News From The Industry


Caterpillar’s C9 shows plenty of power on a grade and good acceleration.

ACERT engine tests well Caterpillar’s new C9, employing the company’s ACERT emissions-reduction technology, gave a strong performance during recent on-road and off-road tests in medium-duty Sterling dumps.

In the dirt, the Sterling exhibited excellent maneuverability; its 45 percent wheel cut with 22.5 rubber made the heavily laden dump nimbler than expected. The available torque makes turns in soft earth much easier.

While other engine manufacturers chose exhaust gas recirculation technology to meet tighter emissions requirements by Oct. 1, 2002, Caterpillar is meeting new standards with a combination of air and fuel management systems, electronics and diesel oxidation catalysts. Caterpillar officials also say the technology will enable the company to easily upgrade for meeting the 2007 emissions standards. The strategy has allowed Caterpillar to maintain high horsepower ratings and strong torque throughout the product line.

All ACERT products are in-line, six-cylinder engines. However, the C7 and C9 do not use the twin turbo with an intercooler, which is used in engines rated C11 and higher. All engines use variable valve actuation to control air volume at various engine loads and speeds. Electronically controlled split injection allows more complete fuel burn at lower peak cylinder temperatures.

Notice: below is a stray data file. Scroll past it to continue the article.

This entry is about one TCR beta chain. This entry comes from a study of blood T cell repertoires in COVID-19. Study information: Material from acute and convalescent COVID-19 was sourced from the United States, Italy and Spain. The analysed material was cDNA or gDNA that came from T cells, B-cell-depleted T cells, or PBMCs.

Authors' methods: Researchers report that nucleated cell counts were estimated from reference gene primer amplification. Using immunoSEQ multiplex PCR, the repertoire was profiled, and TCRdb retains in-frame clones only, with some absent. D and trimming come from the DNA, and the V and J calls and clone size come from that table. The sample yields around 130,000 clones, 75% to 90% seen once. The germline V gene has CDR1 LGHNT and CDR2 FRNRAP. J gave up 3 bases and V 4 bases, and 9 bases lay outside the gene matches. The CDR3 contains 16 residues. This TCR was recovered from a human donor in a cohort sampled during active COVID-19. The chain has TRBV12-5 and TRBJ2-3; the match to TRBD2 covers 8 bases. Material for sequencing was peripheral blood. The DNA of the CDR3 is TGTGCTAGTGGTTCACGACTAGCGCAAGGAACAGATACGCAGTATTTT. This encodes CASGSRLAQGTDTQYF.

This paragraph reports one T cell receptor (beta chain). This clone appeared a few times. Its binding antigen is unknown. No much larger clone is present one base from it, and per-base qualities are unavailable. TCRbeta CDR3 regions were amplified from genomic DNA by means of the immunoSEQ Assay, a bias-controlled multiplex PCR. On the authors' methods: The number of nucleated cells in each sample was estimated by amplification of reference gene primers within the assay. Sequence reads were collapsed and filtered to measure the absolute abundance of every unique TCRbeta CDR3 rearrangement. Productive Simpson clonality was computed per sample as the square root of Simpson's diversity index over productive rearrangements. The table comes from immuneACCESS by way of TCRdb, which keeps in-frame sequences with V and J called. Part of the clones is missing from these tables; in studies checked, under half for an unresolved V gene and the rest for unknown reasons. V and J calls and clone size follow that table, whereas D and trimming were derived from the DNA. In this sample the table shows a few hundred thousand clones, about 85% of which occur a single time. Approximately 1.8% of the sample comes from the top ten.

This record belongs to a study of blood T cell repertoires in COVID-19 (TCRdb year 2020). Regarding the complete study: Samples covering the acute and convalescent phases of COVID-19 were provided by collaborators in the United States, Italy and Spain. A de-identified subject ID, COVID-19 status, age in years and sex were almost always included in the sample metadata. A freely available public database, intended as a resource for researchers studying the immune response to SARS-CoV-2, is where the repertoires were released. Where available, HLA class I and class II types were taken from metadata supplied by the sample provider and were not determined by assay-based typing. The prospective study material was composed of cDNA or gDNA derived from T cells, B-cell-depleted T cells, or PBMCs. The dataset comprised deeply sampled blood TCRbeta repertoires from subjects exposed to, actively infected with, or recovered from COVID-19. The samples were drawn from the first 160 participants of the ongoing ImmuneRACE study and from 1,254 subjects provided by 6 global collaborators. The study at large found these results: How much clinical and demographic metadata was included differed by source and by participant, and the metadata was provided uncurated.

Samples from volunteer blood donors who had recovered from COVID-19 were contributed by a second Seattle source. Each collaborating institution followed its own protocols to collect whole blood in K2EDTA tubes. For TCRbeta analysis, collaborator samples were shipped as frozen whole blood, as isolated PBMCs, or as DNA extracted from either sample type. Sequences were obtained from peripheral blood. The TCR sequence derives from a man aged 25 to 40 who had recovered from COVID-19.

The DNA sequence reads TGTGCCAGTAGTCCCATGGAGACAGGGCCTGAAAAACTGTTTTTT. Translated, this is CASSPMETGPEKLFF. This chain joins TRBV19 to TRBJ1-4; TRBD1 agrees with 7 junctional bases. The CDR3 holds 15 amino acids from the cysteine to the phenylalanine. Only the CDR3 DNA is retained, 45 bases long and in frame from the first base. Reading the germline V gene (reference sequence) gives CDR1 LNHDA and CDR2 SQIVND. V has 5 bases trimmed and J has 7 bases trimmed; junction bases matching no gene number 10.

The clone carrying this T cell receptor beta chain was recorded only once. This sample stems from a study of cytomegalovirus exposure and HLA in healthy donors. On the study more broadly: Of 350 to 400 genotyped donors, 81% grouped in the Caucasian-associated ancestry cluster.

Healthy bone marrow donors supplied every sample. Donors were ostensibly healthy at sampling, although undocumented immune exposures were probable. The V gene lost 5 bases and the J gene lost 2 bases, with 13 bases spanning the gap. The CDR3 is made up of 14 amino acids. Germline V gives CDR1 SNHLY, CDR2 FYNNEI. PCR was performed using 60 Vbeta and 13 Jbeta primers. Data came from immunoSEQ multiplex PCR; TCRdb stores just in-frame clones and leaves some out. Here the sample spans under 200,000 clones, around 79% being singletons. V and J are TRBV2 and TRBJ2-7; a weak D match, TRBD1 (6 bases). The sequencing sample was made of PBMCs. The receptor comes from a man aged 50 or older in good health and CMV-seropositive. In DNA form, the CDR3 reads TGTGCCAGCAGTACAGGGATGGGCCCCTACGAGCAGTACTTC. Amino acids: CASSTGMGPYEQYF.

Caterpillar introduced its ACERT engines when it released the C9 in January. The C7 was released in June. Cat used its existing 3126E as the basis for the C7 and changed engine designations to match higher displacement. Thus the C8 becomes the C9, displacing 8.8 liters with horsepower ratings between 275 and 400. Comparable ratings above C9 have increased by 1 liter.

The 550-hp C15 will be the top hp-rated engine to be released this year. Caterpillar spokesperson Chuck Timmes says Cat plans to top its line with the C16 early next year. Cat is taking orders on the C15. The C11 and 13 have not been certified yet, but plans are to release the C13 in October and the C11 in December after they are certified.

– Tim Barton


Overdrive is one of the nation’s top 10 business magazines, according to American Society of Business Publication Editors.

Overdrive, along with sister publications Commercial Carrier Journal and Truckers News, received 16 national and regional awards from ASBPE.

“We’re thrilled that our peers in the publishing industry recognize the high quality of industry, journalistic and design expertise that our editors and designers bring to each magazine,” says Jeff Mason, vice president and group publisher of Randall Publishing’s Trucking Media Group.

Overdrive finished in the top 10 for the Magazine of the Year competition. Overdrive received the national Gold Award for best table of contents, designed by Art Director Tim Cooper.